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Money (2-year)

3.6 out of 5 stars  See all reviews (89 customer reviews)

Cover Price: $119.76
Price: $29.90 ($1.25/issue) & shipping is always free.
You Save: $89.86 (75%)
Issues: 24 issues / 24 months
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Subscription Options

Price
1 year (12 issues) $14.95 ($1.25/issue)
1 year auto-renewal $14.95 ($1.25/issue)
2 years (24 issues) $29.90 ($1.25/issue)
2 year auto-renewal $29.90 ($1.25/issue)
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Money (2-year) + Kiplinger's Personal Finance magazine (1-year) + Popular Science (1-year automatic renewal)
Price for all three: $53.90

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Product Description

Product Description

Money is the nation's largest personal finance magazine. Money's mission is to help readers make better decisions, not just in their investment portfolio, but everywhere life and money intersects - family, home, health, finances, career, spending and their future.

Product Description

Money is the nation's largest personal finance magazine. Money's mission is to help readers make better decisions, not just in their investment portfolio, but everywhere life and money intersects - family, home, health, finances, career, spending and their future.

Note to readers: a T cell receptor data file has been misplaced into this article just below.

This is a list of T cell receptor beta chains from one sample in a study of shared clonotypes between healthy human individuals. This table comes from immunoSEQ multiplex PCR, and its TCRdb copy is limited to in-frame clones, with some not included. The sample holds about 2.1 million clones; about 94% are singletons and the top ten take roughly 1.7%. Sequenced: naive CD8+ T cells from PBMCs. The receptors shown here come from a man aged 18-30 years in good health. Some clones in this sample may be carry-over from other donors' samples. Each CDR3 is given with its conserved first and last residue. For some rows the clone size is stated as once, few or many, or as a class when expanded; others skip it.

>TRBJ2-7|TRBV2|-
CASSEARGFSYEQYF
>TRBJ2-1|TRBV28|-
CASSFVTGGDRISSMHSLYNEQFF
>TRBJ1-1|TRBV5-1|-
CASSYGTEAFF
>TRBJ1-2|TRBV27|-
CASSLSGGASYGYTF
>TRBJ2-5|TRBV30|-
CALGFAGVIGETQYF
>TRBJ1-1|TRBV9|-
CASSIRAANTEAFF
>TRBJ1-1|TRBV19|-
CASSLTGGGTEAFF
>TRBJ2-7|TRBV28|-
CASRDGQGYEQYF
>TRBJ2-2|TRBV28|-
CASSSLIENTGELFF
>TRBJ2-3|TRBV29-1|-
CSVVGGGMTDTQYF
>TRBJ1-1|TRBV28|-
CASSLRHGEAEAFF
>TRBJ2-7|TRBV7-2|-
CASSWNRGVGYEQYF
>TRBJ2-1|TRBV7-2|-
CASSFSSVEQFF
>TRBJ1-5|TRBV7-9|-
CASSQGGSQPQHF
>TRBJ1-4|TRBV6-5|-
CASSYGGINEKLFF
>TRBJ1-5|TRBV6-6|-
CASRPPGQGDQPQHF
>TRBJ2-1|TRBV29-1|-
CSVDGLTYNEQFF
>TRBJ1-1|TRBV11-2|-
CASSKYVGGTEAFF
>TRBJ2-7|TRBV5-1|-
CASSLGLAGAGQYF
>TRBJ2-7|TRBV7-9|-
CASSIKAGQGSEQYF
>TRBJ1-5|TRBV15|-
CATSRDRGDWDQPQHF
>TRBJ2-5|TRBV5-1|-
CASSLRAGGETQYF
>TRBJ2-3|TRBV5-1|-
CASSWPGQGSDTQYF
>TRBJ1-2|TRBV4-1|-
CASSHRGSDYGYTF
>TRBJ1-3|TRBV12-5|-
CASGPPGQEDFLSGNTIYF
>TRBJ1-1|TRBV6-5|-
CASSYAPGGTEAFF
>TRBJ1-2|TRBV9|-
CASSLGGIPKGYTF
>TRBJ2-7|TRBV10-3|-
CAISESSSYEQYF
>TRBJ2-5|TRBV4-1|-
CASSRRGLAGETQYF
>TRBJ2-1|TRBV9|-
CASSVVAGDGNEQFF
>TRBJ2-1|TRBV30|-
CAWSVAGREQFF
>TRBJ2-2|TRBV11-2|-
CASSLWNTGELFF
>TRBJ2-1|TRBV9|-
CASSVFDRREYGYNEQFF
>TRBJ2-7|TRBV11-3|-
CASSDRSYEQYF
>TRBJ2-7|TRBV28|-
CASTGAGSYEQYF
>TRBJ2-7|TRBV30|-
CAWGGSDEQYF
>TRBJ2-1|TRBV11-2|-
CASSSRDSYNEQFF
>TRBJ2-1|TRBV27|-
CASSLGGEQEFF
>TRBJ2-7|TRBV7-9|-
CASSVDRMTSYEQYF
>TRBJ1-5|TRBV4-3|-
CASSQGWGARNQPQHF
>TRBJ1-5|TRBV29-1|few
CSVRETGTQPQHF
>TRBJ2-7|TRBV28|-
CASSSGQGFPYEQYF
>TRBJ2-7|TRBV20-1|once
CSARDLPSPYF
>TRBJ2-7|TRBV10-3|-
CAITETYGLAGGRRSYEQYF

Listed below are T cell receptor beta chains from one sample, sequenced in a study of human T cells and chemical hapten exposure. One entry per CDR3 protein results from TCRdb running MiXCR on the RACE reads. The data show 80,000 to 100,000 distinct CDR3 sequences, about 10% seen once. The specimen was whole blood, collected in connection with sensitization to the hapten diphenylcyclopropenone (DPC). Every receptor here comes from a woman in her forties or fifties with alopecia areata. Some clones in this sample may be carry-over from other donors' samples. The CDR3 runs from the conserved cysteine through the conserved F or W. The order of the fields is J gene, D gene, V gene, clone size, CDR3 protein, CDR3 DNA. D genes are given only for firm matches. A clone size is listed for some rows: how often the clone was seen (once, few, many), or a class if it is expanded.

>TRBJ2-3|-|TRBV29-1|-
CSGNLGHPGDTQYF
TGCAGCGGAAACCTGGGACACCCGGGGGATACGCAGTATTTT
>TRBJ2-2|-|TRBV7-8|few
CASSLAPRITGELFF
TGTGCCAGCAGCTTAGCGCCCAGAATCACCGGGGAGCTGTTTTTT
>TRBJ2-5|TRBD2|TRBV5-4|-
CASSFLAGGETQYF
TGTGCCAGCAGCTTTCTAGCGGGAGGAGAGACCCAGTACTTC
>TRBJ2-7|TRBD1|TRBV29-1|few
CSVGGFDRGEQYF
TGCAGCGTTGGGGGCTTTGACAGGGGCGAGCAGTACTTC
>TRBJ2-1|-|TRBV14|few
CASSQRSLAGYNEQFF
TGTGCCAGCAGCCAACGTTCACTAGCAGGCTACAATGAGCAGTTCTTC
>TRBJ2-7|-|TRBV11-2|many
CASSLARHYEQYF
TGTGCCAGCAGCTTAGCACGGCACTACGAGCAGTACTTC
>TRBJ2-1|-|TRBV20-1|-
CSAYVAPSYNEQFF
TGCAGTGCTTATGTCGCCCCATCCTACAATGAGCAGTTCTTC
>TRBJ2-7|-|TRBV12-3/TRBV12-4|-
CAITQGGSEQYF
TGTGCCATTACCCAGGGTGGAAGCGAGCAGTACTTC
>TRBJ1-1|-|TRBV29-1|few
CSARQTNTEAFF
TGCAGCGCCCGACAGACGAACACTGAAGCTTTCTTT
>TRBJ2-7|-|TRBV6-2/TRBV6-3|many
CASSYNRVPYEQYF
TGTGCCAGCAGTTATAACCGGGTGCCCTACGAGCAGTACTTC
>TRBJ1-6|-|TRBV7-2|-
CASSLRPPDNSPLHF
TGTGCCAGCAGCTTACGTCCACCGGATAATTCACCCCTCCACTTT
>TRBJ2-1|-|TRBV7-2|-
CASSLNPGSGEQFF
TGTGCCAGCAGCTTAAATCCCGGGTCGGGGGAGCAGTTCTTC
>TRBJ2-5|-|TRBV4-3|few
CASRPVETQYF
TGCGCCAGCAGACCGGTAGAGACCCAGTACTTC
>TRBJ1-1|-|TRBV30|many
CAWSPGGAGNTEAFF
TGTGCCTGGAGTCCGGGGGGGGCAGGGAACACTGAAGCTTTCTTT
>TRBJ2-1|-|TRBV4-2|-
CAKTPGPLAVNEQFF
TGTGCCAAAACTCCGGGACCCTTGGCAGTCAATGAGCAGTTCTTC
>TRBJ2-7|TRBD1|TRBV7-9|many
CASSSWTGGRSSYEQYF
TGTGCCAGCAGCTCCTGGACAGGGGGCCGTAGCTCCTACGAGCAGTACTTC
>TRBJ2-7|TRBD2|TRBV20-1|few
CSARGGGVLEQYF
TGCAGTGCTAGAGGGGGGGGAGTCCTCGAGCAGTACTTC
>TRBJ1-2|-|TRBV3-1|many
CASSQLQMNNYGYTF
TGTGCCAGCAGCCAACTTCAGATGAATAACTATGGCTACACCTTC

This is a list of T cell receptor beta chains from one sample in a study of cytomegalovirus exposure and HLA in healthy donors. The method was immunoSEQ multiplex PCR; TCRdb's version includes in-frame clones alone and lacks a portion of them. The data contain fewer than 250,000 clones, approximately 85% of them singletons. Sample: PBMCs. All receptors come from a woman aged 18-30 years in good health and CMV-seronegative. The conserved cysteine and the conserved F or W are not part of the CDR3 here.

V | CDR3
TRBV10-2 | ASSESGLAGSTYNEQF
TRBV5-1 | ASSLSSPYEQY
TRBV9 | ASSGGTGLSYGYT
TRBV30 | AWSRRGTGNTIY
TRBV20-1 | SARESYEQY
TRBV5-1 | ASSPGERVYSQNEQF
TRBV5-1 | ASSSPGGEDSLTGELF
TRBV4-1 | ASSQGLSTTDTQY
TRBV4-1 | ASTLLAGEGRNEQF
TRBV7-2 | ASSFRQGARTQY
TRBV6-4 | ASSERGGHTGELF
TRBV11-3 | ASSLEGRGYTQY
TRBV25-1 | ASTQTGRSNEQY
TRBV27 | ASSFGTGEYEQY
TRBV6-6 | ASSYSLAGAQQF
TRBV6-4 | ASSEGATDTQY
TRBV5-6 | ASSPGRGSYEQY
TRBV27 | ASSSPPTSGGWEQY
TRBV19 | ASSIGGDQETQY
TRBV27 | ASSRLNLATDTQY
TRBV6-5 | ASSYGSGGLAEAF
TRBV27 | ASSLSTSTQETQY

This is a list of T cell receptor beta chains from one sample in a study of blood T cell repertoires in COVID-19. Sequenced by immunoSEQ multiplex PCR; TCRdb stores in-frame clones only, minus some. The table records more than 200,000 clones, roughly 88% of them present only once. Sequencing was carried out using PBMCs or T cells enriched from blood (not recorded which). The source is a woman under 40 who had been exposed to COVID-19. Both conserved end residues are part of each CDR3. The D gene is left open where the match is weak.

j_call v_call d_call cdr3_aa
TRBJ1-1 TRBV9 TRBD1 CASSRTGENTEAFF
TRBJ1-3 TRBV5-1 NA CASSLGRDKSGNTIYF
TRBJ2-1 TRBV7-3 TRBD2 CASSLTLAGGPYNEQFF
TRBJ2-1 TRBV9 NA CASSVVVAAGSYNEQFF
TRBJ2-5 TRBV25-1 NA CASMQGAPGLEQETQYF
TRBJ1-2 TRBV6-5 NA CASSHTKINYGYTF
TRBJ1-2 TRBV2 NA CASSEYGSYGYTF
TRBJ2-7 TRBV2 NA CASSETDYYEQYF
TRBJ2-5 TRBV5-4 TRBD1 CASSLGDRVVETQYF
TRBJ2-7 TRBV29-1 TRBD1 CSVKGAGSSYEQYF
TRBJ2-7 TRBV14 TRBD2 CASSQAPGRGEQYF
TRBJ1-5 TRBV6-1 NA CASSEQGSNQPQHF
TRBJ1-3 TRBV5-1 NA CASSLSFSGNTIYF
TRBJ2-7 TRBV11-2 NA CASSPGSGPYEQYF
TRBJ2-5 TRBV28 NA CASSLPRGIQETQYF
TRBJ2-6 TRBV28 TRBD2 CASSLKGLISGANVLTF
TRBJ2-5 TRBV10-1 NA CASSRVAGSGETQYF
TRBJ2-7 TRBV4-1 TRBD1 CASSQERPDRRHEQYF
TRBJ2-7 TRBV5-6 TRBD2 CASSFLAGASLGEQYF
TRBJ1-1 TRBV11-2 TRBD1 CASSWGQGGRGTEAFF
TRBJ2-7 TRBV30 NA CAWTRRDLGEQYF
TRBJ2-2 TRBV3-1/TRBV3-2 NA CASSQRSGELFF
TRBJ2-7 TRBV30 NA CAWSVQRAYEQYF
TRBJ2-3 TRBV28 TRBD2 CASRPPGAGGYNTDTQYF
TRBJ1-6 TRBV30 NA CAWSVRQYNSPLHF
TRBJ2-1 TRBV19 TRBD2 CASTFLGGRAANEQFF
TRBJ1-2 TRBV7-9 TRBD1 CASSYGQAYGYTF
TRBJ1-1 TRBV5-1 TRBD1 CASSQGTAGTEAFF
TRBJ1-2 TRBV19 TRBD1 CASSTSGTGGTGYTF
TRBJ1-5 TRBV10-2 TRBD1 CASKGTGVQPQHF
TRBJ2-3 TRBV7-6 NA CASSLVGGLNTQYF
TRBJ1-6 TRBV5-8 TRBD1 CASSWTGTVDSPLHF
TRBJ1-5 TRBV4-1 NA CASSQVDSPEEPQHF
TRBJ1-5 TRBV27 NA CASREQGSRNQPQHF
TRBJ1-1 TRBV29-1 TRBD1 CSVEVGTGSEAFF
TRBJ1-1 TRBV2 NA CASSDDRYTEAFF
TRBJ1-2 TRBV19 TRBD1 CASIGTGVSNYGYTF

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Product Details

  • Format: Magazine
  • Shipping: Currently, item can be shipped only within the U.S.
  • Publisher: Time Direct Ventures
  • ASIN: B000EGCIVO
  • Average Customer Review: 3.6 out of 5 stars  See all reviews (89 customer reviews)
  • This magazine subscription is provided by Synapse

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Customer Reviews

Most Helpful Customer Reviews
144 of 148 people found the following review helpful
3.0 out of 5 stars Best For Beginners July 9, 2004
Subscription Term Name:1 year
I subscribe to several financial magazines, of which "Money" is one. I think that "Money" is an excellent publication for neophyte investors, as it does provide generally sound information and advice. It is very good at explaining terminology in plain English, which is to be applauded, but investors with more knowledge of investments and financial planning would probably be better off with another magazine, like "Kiplinger's", for instance.
"Money" covers primarily investments in mutual funds, bonds, and stocks, although real estate and retirement planning are also dealt with regularly. I like the investment index feature in the back of the issue: it is honestly the only part of the magazine I routinely use anymore, although I do skim the articles, and read one or two per issue. My chief complaint with the magazine is how formulaic the articles are. It seems like every month there is an article called "The Best Places To Put Your Money Now", for instance. Timeliness is a good thing, but the magazine endorses long term investing (as do I) so the last thing I want to be doing is thinking about where to move my money to this month.
Beginning investors: this is an excellent magazine for you, and I say that without reservation. Overall though, "Money" is not bad, but if you are already fairly knowledgeable about financial management you can do much better.
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96 of 99 people found the following review helpful
5.0 out of 5 stars Great steppingstone to other financial resources March 4, 2004
By A Customer
Subscription Term Name:1 year